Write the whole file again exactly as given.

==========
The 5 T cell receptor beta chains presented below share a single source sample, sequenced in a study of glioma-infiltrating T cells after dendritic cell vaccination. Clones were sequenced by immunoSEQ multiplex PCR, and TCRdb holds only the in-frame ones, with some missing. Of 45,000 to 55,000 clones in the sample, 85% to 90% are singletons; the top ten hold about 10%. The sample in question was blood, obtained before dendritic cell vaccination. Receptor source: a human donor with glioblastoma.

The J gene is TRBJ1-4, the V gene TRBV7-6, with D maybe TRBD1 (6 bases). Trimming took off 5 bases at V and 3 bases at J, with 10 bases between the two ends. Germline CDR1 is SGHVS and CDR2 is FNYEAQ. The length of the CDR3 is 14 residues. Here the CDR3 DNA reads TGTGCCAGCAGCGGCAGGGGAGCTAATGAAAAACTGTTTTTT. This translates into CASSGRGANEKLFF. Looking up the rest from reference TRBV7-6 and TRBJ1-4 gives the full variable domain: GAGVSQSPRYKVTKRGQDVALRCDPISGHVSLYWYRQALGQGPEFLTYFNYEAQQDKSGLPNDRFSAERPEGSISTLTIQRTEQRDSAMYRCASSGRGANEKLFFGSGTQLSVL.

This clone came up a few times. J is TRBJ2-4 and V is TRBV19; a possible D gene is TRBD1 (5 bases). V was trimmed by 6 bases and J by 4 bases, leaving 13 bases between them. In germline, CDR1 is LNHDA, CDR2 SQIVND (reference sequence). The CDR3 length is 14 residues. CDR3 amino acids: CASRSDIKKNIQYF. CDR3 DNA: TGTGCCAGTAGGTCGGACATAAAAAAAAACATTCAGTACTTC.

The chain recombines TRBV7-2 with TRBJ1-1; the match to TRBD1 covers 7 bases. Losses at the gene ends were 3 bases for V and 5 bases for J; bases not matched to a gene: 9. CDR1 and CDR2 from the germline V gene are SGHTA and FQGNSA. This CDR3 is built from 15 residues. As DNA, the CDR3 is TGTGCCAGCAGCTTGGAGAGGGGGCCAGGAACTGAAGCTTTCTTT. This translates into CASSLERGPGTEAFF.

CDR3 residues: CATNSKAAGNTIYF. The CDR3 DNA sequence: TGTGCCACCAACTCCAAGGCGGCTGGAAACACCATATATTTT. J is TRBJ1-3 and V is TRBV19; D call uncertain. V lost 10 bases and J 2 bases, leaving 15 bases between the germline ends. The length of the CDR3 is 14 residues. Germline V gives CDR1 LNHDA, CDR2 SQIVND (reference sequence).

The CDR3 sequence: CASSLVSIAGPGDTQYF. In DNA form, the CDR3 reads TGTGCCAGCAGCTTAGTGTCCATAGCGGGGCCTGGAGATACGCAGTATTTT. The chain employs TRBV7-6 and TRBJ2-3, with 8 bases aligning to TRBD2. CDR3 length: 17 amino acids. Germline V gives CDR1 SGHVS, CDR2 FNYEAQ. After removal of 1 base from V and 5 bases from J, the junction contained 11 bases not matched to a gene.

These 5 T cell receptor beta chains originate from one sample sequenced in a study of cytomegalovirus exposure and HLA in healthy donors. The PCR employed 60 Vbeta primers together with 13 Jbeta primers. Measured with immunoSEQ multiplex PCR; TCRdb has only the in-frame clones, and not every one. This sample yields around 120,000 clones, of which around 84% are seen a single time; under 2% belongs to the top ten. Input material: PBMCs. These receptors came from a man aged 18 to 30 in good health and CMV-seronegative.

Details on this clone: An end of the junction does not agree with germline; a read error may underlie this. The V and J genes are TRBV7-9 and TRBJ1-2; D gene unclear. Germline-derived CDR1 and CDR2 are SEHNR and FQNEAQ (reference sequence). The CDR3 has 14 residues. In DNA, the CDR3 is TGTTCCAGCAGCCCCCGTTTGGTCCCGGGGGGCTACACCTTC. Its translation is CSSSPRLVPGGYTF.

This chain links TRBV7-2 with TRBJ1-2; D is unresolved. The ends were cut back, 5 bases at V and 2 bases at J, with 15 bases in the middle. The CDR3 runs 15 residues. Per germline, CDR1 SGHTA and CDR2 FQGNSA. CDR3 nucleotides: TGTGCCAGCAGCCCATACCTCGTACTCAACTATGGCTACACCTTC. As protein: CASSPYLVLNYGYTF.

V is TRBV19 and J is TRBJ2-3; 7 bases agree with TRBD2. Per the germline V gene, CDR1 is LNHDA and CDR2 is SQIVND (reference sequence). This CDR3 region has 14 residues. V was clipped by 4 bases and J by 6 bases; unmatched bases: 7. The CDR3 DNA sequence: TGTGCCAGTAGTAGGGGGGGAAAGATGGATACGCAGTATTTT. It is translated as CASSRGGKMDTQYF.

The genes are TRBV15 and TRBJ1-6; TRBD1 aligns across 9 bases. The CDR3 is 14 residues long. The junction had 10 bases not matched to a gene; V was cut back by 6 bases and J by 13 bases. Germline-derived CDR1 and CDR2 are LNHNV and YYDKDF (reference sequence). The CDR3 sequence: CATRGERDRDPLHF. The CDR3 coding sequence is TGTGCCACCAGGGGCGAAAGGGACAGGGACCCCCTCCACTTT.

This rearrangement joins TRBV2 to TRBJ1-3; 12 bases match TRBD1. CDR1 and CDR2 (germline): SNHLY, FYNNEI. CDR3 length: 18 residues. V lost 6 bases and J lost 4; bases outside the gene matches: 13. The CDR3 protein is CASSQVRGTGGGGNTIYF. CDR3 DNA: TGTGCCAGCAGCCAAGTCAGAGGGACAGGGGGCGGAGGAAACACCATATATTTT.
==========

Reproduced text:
The 5 T cell receptor beta chains presented below share a single source sample, sequenced in a study of glioma-infiltrating T cells after dendritic cell vaccination. Clones were sequenced by immunoSEQ multiplex PCR, and TCRdb holds only the in-frame ones, with some missing. Of 45,000 to 55,000 clones in the sample, 85% to 90% are singletons; the top ten hold about 10%. The sample in question was blood, obtained before dendritic cell vaccination. Receptor source: a human donor with glioblastoma.

The J gene is TRBJ1-4, the V gene TRBV7-6, with D maybe TRBD1 (6 bases). Trimming took off 5 bases at V and 3 bases at J, with 10 bases between the two ends. Germline CDR1 is SGHVS and CDR2 is FNYEAQ. The length of the CDR3 is 14 residues. Here the CDR3 DNA reads TGTGCCAGCAGCGGCAGGGGAGCTAATGAAAAACTGTTTTTT. This translates into CASSGRGANEKLFF. Looking up the rest from reference TRBV7-6 and TRBJ1-4 gives the full variable domain: GAGVSQSPRYKVTKRGQDVALRCDPISGHVSLYWYRQALGQGPEFLTYFNYEAQQDKSGLPNDRFSAERPEGSISTLTIQRTEQRDSAMYRCASSGRGANEKLFFGSGTQLSVL.

This clone came up a few times. J is TRBJ2-4 and V is TRBV19; a possible D gene is TRBD1 (5 bases). V was trimmed by 6 bases and J by 4 bases, leaving 13 bases between them. In germline, CDR1 is LNHDA, CDR2 SQIVND (reference sequence). The CDR3 length is 14 residues. CDR3 amino acids: CASRSDIKKNIQYF. CDR3 DNA: TGTGCCAGTAGGTCGGACATAAAAAAAAACATTCAGTACTTC.

The chain recombines TRBV7-2 with TRBJ1-1; the match to TRBD1 covers 7 bases. Losses at the gene ends were 3 bases for V and 5 bases for J; bases not matched to a gene: 9. CDR1 and CDR2 from the germline V gene are SGHTA and FQGNSA. This CDR3 is built from 15 residues. As DNA, the CDR3 is TGTGCCAGCAGCTTGGAGAGGGGGCCAGGAACTGAAGCTTTCTTT. This translates into CASSLERGPGTEAFF.

CDR3 residues: CATNSKAAGNTIYF. The CDR3 DNA sequence: TGTGCCACCAACTCCAAGGCGGCTGGAAACACCATATATTTT. J is TRBJ1-3 and V is TRBV19; D call uncertain. V lost 10 bases and J 2 bases, leaving 15 bases between the germline ends. The length of the CDR3 is 14 residues. Germline V gives CDR1 LNHDA, CDR2 SQIVND (reference sequence).

The CDR3 sequence: CASSLVSIAGPGDTQYF. In DNA form, the CDR3 reads TGTGCCAGCAGCTTAGTGTCCATAGCGGGGCCTGGAGATACGCAGTATTTT. The chain employs TRBV7-6 and TRBJ2-3, with 8 bases aligning to TRBD2. CDR3 length: 17 amino acids. Germline V gives CDR1 SGHVS, CDR2 FNYEAQ. After removal of 1 base from V and 5 bases from J, the junction contained 11 bases not matched to a gene.

These 5 T cell receptor beta chains originate from one sample sequenced in a study of cytomegalovirus exposure and HLA in healthy donors. The PCR employed 60 Vbeta primers together with 13 Jbeta primers. Measured with immunoSEQ multiplex PCR; TCRdb has only the in-frame clones, and not every one. This sample yields around 120,000 clones, of which around 84% are seen a single time; under 2% belongs to the top ten. Input material: PBMCs. These receptors came from a man aged 18 to 30 in good health and CMV-seronegative.

Details on this clone: An end of the junction does not agree with germline; a read error may underlie this. The V and J genes are TRBV7-9 and TRBJ1-2; D gene unclear. Germline-derived CDR1 and CDR2 are SEHNR and FQNEAQ (reference sequence). The CDR3 has 14 residues. In DNA, the CDR3 is TGTTCCAGCAGCCCCCGTTTGGTCCCGGGGGGCTACACCTTC. Its translation is CSSSPRLVPGGYTF.

This chain links TRBV7-2 with TRBJ1-2; D is unresolved. The ends were cut back, 5 bases at V and 2 bases at J, with 15 bases in the middle. The CDR3 runs 15 residues. Per germline, CDR1 SGHTA and CDR2 FQGNSA. CDR3 nucleotides: TGTGCCAGCAGCCCATACCTCGTACTCAACTATGGCTACACCTTC. As protein: CASSPYLVLNYGYTF.

V is TRBV19 and J is TRBJ2-3; 7 bases agree with TRBD2. Per the germline V gene, CDR1 is LNHDA and CDR2 is SQIVND (reference sequence). This CDR3 region has 14 residues. V was clipped by 4 bases and J by 6 bases; unmatched bases: 7. The CDR3 DNA sequence: TGTGCCAGTAGTAGGGGGGGAAAGATGGATACGCAGTATTTT. It is translated as CASSRGGKMDTQYF.

The genes are TRBV15 and TRBJ1-6; TRBD1 aligns across 9 bases. The CDR3 is 14 residues long. The junction had 10 bases not matched to a gene; V was cut back by 6 bases and J by 13 bases. Germline-derived CDR1 and CDR2 are LNHNV and YYDKDF (reference sequence). The CDR3 sequence: CATRGERDRDPLHF. The CDR3 coding sequence is TGTGCCACCAGGGGCGAAAGGGACAGGGACCCCCTCCACTTT.

This rearrangement joins TRBV2 to TRBJ1-3; 12 bases match TRBD1. CDR1 and CDR2 (germline): SNHLY, FYNNEI. CDR3 length: 18 residues. V lost 6 bases and J lost 4; bases outside the gene matches: 13. The CDR3 protein is CASSQVRGTGGGGNTIYF. CDR3 DNA: TGTGCCAGCAGCCAAGTCAGAGGGACAGGGGGCGGAGGAAACACCATATATTTT.